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https://www.youtube.com/watch?v=aPZ5r1HmtN4&t=7s Tokyo Game Show just sent us the official count of attendees for this year’s event. Close to 300 thousand attendees over 4 days walked through the 8 halls of Makuhari Messe. This record showing is not just good for the Japan gaming scene but for gaming in general since it reversed the dip in attendance from last year. Though public attendance has the lion’s share on the numbers,  the growing E-sports scene, as well as the higher number of developers that attended the event, helped push attendance numbers. Here’s hoping that TGS 2019 will smash attendance records once again. Our Tokyo Game Show 2018 Coverage is brought to you by our brand partners: Huawei Mobile Philippines, PLDT Home Fibr, Smart and Cherry Mobile. Access our coverage here.

The Gadget Pilipinas Team was given access to a press briefing with Hidetaka Miyazaki, Director from From Software and a bit of hands-on gameplay. Here’s our take on the hands-on gameplay and the insights from the press interview. We also  figured a listicle is in order to rundown why this game will match the hype surrounding it. https://www.youtube.com/watch?v=aW5nJDiaWf4 Here’s our Top 5 reasons why “Sekiro: Shadows Die Twice” is to die for. 1) The game is Tenchu-inspired If you’ve played any of the Tenchu games in previous game consoles, you know that the use of the grappling hook to set-up a one-slash-stealth kills from above is a hallmark of the series. Zipping to rooftops and treetops will be the go-to move in this game to get rid of sentries. And yes, those ever-so glorious decapitations and dismemberments with the stealth kill are present. 2) Casual or hardcore can play From…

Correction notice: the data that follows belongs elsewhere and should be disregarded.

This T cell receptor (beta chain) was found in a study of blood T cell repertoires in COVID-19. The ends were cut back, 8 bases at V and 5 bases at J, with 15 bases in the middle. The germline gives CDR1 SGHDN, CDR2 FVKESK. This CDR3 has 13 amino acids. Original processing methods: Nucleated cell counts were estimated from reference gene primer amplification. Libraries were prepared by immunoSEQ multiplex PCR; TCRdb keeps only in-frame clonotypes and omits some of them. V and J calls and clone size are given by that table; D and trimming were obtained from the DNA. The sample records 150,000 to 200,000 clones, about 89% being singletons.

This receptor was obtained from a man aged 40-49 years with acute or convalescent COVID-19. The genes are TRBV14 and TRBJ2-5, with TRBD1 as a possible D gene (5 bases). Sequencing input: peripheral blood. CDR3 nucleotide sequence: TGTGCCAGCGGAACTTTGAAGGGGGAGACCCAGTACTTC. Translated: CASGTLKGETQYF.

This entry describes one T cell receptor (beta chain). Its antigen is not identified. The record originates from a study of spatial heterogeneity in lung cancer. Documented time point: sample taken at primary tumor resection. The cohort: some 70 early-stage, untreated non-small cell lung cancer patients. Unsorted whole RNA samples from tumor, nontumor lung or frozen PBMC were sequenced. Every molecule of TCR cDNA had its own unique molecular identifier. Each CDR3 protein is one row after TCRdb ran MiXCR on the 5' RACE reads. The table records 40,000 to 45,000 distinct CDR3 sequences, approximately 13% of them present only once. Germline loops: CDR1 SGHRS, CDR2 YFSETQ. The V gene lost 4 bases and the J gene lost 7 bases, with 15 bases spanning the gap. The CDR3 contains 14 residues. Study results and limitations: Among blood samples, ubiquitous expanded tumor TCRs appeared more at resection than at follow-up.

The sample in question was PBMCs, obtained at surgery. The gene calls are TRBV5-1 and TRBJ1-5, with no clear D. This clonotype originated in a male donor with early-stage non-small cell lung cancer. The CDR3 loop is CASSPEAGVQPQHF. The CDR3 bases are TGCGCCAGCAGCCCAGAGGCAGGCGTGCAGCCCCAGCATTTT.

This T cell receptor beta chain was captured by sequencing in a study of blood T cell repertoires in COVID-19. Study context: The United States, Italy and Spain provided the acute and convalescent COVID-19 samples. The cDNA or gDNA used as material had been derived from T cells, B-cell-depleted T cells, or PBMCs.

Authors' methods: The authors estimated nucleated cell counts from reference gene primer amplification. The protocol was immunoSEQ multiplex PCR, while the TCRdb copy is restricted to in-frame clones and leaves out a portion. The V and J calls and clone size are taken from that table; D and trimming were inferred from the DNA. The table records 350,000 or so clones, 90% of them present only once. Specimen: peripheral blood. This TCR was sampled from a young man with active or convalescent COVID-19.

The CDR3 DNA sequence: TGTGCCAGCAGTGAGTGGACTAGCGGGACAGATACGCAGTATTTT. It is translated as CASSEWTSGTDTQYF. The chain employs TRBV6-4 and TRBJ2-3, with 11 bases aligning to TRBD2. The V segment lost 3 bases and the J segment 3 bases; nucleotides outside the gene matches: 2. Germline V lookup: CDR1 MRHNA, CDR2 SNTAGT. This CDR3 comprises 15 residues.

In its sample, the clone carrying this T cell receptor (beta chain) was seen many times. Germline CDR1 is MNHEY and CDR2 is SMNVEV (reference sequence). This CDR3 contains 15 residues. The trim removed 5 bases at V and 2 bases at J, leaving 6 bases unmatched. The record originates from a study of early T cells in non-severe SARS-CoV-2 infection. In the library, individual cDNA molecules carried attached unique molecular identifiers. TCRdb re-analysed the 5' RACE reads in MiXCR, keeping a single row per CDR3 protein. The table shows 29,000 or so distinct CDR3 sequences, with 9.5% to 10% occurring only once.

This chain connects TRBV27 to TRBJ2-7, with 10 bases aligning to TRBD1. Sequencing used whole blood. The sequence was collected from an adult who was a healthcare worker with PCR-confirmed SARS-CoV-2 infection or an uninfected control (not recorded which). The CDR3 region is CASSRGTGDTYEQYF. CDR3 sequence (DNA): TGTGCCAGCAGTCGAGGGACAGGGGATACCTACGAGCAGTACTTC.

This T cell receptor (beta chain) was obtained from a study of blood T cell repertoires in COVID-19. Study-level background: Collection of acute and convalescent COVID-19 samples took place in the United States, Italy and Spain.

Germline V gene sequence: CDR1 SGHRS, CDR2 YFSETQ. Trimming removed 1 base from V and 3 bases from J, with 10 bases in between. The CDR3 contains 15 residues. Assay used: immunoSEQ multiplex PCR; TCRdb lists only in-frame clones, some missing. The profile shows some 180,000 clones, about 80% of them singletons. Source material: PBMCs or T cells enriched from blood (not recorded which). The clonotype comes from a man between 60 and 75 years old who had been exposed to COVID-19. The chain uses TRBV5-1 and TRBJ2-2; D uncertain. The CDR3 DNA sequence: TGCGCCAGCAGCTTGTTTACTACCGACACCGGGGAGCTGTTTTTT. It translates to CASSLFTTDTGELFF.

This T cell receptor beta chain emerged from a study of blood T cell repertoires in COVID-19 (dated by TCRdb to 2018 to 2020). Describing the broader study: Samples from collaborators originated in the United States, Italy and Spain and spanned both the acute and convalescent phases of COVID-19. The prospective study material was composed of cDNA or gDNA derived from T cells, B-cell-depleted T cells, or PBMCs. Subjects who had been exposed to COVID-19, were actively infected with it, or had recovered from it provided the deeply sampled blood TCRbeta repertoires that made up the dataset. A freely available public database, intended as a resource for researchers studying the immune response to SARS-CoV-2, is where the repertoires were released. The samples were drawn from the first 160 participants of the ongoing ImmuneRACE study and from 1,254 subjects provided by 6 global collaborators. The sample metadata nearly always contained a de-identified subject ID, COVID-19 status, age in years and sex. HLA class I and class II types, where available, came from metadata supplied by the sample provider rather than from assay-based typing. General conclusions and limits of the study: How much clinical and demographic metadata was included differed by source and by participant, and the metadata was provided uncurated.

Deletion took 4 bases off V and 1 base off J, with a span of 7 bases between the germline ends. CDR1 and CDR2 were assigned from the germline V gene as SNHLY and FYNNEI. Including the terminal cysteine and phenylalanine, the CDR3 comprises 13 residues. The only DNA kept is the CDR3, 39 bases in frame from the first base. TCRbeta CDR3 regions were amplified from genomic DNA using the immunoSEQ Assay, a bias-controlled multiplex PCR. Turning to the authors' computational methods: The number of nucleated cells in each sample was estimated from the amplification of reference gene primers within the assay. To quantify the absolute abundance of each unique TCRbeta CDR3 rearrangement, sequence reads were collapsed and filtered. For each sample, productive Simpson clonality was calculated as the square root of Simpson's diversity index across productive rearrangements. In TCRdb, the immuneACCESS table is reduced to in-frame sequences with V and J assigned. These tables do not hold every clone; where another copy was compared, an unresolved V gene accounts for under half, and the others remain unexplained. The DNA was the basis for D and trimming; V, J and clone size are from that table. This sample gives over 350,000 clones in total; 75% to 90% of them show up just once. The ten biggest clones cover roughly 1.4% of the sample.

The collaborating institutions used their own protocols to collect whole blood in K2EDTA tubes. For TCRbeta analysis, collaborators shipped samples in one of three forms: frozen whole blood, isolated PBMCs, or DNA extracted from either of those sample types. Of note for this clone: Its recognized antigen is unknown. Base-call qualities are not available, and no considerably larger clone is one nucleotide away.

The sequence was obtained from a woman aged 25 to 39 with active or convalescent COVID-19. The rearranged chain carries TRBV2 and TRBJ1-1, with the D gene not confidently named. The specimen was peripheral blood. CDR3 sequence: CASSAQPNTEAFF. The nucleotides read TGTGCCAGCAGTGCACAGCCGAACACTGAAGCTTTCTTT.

Blood, mud and steel. That’s what both Jason Connell, Creative and Art Director, and Ryuhei Katari, Producer from Sucker Punch Productions emphasized as the three things that underpin the attention to detail of the studio’s first foray in the samurai genre. It’s an unexpected albeit pleasant departure from the creators of Rayman and the inFamous series. If previous games were fantastical and over-the-top, Ghost of Tsushima promises realism, due in large part of the insights gained by the Sucker Team from immersing themselves in the location, the tradition and even the religion. Ghost of Tsushima is heavily inspired by Akira Kurosawa’s classic samurai films, where authenticity rules.  Anyone familiar to Kurosawa’s films will feel right at home with this game. That aggressive jōdan-no-kamae stance showcased in the duel is accurately depicted – as it should be since the team mo-capped sword-fighting experts. The team also spent a few weeks in…